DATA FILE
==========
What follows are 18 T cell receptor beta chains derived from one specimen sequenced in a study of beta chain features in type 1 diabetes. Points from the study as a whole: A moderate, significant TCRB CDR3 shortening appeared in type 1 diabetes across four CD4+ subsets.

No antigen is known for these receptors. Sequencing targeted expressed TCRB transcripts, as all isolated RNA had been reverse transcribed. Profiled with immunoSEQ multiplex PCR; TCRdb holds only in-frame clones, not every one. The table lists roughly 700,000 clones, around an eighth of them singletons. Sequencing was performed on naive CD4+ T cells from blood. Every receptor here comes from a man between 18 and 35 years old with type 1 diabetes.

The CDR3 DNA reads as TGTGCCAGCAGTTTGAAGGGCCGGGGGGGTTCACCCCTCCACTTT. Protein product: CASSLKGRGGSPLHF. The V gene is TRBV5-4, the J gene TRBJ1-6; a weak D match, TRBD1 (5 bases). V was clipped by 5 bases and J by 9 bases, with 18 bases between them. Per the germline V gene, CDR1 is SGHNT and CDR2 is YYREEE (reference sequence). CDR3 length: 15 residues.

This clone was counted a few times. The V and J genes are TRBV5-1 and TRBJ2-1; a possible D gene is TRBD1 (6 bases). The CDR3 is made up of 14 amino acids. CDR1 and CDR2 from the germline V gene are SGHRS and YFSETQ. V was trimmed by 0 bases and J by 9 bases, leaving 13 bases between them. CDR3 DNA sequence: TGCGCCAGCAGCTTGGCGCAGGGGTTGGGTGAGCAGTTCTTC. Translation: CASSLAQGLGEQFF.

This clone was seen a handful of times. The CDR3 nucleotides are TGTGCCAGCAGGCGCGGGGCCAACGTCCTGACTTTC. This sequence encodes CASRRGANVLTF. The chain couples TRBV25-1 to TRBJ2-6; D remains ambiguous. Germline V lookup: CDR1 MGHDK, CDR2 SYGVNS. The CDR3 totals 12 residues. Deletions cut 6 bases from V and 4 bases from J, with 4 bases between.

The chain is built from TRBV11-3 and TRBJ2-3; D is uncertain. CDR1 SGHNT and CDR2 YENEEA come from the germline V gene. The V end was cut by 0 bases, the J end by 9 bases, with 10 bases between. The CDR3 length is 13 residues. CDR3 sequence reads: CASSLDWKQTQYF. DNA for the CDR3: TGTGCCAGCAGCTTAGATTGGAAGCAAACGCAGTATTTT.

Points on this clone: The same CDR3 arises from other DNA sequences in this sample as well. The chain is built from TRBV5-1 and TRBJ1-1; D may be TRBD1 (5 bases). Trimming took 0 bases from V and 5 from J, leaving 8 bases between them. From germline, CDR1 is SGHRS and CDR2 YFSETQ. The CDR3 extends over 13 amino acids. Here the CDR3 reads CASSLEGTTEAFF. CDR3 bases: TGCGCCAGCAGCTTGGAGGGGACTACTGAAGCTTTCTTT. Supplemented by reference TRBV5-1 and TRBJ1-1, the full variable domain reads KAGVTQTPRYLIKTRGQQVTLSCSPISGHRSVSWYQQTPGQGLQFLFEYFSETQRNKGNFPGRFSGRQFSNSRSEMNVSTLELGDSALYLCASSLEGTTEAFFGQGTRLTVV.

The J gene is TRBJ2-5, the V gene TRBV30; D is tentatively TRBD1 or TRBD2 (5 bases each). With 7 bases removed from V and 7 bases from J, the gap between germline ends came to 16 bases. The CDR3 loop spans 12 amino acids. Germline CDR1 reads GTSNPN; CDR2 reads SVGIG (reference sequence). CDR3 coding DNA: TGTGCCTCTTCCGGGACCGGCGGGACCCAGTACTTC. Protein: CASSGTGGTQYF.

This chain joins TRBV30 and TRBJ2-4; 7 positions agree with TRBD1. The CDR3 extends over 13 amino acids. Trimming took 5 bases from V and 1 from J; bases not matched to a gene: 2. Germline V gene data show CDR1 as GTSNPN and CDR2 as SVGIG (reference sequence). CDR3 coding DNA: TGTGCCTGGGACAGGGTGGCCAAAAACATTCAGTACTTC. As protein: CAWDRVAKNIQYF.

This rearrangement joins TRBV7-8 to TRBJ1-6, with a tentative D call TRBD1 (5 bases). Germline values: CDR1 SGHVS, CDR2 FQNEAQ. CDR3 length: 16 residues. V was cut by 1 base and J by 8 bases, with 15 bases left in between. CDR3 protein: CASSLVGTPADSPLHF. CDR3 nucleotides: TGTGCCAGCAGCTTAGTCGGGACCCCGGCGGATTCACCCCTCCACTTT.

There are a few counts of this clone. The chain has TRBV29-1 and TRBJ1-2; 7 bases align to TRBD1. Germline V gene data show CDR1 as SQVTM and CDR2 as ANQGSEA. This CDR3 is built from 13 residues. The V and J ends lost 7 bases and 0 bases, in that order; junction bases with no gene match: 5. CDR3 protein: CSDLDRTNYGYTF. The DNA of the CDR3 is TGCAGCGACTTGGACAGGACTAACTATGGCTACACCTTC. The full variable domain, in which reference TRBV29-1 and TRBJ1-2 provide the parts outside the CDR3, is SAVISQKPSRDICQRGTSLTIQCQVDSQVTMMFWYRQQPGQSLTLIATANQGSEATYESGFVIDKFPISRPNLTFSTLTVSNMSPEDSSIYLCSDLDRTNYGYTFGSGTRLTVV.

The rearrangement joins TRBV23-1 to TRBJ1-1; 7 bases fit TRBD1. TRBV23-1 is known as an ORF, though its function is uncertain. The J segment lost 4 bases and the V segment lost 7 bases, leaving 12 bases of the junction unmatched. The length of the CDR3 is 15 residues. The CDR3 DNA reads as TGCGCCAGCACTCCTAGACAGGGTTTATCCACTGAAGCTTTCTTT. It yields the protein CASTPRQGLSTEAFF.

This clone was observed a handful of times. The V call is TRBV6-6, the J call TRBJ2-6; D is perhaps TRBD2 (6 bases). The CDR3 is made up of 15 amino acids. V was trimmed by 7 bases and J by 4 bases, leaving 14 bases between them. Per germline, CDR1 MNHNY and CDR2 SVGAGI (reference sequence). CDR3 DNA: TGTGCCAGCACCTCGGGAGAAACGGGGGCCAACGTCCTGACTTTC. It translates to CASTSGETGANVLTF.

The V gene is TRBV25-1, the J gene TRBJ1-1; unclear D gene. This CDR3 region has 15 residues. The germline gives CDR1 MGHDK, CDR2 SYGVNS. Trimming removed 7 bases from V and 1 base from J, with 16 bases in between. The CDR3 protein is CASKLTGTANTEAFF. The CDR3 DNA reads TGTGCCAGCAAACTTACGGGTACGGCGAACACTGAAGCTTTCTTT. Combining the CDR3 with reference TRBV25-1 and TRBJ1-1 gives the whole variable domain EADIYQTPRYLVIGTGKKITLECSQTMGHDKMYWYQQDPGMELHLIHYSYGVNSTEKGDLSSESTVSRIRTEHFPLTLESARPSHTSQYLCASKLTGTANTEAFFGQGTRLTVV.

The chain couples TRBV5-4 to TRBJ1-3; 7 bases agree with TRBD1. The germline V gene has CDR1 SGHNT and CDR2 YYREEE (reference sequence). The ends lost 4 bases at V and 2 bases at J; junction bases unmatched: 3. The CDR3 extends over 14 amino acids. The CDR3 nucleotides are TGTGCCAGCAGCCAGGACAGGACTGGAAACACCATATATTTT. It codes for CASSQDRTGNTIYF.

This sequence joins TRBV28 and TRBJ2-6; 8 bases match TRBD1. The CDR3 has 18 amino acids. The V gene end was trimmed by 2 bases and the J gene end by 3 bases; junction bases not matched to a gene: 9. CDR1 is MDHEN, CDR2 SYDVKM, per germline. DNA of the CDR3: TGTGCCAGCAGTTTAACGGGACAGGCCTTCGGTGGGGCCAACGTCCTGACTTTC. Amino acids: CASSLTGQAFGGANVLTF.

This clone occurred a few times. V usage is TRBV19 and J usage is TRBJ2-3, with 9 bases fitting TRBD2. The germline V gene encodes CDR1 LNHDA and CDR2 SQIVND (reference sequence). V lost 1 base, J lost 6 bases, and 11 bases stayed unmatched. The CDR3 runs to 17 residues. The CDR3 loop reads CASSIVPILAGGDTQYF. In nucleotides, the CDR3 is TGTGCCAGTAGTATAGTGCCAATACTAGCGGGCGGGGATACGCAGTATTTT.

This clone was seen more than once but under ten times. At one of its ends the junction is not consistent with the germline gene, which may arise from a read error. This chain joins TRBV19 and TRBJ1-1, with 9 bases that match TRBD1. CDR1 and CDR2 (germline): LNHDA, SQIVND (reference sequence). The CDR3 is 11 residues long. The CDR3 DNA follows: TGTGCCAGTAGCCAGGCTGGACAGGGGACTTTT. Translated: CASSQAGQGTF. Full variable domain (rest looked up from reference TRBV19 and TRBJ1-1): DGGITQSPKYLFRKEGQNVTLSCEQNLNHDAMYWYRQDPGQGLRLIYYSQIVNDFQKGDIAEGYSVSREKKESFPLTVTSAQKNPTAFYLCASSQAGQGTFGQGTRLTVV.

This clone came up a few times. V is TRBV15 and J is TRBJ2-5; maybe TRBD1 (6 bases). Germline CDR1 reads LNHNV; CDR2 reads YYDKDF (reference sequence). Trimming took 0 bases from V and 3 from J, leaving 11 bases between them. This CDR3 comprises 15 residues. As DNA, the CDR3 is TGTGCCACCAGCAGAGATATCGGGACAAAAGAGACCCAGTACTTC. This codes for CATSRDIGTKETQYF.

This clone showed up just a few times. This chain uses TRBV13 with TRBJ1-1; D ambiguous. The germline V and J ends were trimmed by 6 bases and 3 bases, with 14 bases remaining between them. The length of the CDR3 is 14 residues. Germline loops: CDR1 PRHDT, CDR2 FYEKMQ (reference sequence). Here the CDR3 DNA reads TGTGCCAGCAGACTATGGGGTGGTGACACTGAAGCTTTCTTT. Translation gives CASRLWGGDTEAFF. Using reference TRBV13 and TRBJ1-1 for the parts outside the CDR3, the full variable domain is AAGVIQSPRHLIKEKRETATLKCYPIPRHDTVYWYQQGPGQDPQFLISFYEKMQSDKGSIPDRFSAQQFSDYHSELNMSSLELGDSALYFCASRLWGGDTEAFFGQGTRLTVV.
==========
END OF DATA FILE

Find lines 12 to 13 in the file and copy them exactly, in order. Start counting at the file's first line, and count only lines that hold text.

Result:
The rearrangement joins TRBV23-1 to TRBJ1-1; 7 bases fit TRBD1. TRBV23-1 is known as an ORF, though its function is uncertain. The J segment lost 4 bases and the V segment lost 7 bases, leaving 12 bases of the junction unmatched. The length of the CDR3 is 15 residues. The CDR3 DNA reads as TGCGCCAGCACTCCTAGACAGGGTTTATCCACTGAAGCTTTCTTT. It yields the protein CASTPRQGLSTEAFF.

This clone was observed a handful of times. The V call is TRBV6-6, the J call TRBJ2-6; D is perhaps TRBD2 (6 bases). The CDR3 is made up of 15 amino acids. V was trimmed by 7 bases and J by 4 bases, leaving 14 bases between them. Per germline, CDR1 MNHNY and CDR2 SVGAGI (reference sequence). CDR3 DNA: TGTGCCAGCACCTCGGGAGAAACGGGGGCCAACGTCCTGACTTTC. It translates to CASTSGETGANVLTF.